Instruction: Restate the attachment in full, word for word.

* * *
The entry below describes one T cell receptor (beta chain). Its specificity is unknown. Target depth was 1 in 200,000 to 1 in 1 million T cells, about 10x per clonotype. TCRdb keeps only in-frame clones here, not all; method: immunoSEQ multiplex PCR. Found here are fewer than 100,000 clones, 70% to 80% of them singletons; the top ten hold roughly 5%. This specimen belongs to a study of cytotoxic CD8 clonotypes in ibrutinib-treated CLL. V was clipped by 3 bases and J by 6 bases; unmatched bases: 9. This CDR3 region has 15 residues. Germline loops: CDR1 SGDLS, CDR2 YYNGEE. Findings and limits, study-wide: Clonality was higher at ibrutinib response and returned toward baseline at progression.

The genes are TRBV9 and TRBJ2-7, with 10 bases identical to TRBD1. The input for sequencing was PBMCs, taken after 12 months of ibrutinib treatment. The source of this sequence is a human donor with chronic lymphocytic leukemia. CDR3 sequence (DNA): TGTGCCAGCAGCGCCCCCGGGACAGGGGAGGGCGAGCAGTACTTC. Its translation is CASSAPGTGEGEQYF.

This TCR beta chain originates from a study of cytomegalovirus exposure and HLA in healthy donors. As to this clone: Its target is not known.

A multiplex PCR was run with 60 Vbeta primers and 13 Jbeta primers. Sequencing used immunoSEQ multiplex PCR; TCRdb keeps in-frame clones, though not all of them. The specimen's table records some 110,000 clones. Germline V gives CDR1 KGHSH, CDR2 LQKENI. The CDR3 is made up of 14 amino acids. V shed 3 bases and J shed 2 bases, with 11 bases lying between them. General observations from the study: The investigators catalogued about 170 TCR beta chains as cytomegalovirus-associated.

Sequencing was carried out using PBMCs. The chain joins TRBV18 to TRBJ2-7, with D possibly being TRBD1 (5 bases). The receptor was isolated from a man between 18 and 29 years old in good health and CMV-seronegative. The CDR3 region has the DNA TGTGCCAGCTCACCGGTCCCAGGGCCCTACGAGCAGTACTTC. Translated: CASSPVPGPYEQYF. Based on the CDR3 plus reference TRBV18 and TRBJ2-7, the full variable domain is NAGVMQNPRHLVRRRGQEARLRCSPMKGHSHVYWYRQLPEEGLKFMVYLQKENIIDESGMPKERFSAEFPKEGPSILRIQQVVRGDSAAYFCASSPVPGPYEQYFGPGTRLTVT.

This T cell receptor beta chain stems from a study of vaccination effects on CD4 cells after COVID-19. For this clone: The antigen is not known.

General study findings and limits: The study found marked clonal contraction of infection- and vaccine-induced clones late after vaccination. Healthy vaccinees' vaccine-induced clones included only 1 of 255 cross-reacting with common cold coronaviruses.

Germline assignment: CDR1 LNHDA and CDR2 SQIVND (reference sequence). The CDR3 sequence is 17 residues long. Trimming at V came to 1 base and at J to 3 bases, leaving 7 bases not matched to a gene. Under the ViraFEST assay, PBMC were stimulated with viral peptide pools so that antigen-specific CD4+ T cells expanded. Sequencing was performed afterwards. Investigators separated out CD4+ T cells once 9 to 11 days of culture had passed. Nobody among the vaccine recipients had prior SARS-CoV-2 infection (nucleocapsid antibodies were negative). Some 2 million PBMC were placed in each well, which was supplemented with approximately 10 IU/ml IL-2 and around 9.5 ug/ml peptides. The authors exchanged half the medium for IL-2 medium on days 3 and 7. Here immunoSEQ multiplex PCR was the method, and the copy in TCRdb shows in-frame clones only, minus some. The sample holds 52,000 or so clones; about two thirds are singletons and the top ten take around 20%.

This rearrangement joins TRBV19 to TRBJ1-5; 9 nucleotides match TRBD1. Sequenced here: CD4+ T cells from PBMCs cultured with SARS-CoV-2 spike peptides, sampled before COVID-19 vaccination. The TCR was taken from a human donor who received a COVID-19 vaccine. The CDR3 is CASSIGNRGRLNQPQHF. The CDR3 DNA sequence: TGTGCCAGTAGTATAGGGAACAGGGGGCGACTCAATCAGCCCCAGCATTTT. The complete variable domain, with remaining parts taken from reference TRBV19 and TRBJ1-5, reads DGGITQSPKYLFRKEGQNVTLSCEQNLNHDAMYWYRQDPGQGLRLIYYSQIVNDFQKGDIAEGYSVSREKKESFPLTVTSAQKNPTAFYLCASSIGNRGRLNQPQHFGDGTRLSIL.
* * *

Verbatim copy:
The entry below describes one T cell receptor (beta chain). Its specificity is unknown. Target depth was 1 in 200,000 to 1 in 1 million T cells, about 10x per clonotype. TCRdb keeps only in-frame clones here, not all; method: immunoSEQ multiplex PCR. Found here are fewer than 100,000 clones, 70% to 80% of them singletons; the top ten hold roughly 5%. This specimen belongs to a study of cytotoxic CD8 clonotypes in ibrutinib-treated CLL. V was clipped by 3 bases and J by 6 bases; unmatched bases: 9. This CDR3 region has 15 residues. Germline loops: CDR1 SGDLS, CDR2 YYNGEE. Findings and limits, study-wide: Clonality was higher at ibrutinib response and returned toward baseline at progression.

The genes are TRBV9 and TRBJ2-7, with 10 bases identical to TRBD1. The input for sequencing was PBMCs, taken after 12 months of ibrutinib treatment. The source of this sequence is a human donor with chronic lymphocytic leukemia. CDR3 sequence (DNA): TGTGCCAGCAGCGCCCCCGGGACAGGGGAGGGCGAGCAGTACTTC. Its translation is CASSAPGTGEGEQYF.

This TCR beta chain originates from a study of cytomegalovirus exposure and HLA in healthy donors. As to this clone: Its target is not known.

A multiplex PCR was run with 60 Vbeta primers and 13 Jbeta primers. Sequencing used immunoSEQ multiplex PCR; TCRdb keeps in-frame clones, though not all of them. The specimen's table records some 110,000 clones. Germline V gives CDR1 KGHSH, CDR2 LQKENI. The CDR3 is made up of 14 amino acids. V shed 3 bases and J shed 2 bases, with 11 bases lying between them. General observations from the study: The investigators catalogued about 170 TCR beta chains as cytomegalovirus-associated.

Sequencing was carried out using PBMCs. The chain joins TRBV18 to TRBJ2-7, with D possibly being TRBD1 (5 bases). The receptor was isolated from a man between 18 and 29 years old in good health and CMV-seronegative. The CDR3 region has the DNA TGTGCCAGCTCACCGGTCCCAGGGCCCTACGAGCAGTACTTC. Translated: CASSPVPGPYEQYF. Based on the CDR3 plus reference TRBV18 and TRBJ2-7, the full variable domain is NAGVMQNPRHLVRRRGQEARLRCSPMKGHSHVYWYRQLPEEGLKFMVYLQKENIIDESGMPKERFSAEFPKEGPSILRIQQVVRGDSAAYFCASSPVPGPYEQYFGPGTRLTVT.

This T cell receptor beta chain stems from a study of vaccination effects on CD4 cells after COVID-19. For this clone: The antigen is not known.

General study findings and limits: The study found marked clonal contraction of infection- and vaccine-induced clones late after vaccination. Healthy vaccinees' vaccine-induced clones included only 1 of 255 cross-reacting with common cold coronaviruses.

Germline assignment: CDR1 LNHDA and CDR2 SQIVND (reference sequence). The CDR3 sequence is 17 residues long. Trimming at V came to 1 base and at J to 3 bases, leaving 7 bases not matched to a gene. Under the ViraFEST assay, PBMC were stimulated with viral peptide pools so that antigen-specific CD4+ T cells expanded. Sequencing was performed afterwards. Investigators separated out CD4+ T cells once 9 to 11 days of culture had passed. Nobody among the vaccine recipients had prior SARS-CoV-2 infection (nucleocapsid antibodies were negative). Some 2 million PBMC were placed in each well, which was supplemented with approximately 10 IU/ml IL-2 and around 9.5 ug/ml peptides. The authors exchanged half the medium for IL-2 medium on days 3 and 7. Here immunoSEQ multiplex PCR was the method, and the copy in TCRdb shows in-frame clones only, minus some. The sample holds 52,000 or so clones; about two thirds are singletons and the top ten take around 20%.

This rearrangement joins TRBV19 to TRBJ1-5; 9 nucleotides match TRBD1. Sequenced here: CD4+ T cells from PBMCs cultured with SARS-CoV-2 spike peptides, sampled before COVID-19 vaccination. The TCR was taken from a human donor who received a COVID-19 vaccine. The CDR3 is CASSIGNRGRLNQPQHF. The CDR3 DNA sequence: TGTGCCAGTAGTATAGGGAACAGGGGGCGACTCAATCAGCCCCAGCATTTT. The complete variable domain, with remaining parts taken from reference TRBV19 and TRBJ1-5, reads DGGITQSPKYLFRKEGQNVTLSCEQNLNHDAMYWYRQDPGQGLRLIYYSQIVNDFQKGDIAEGYSVSREKKESFPLTVTSAQKNPTAFYLCASSIGNRGRLNQPQHFGDGTRLSIL.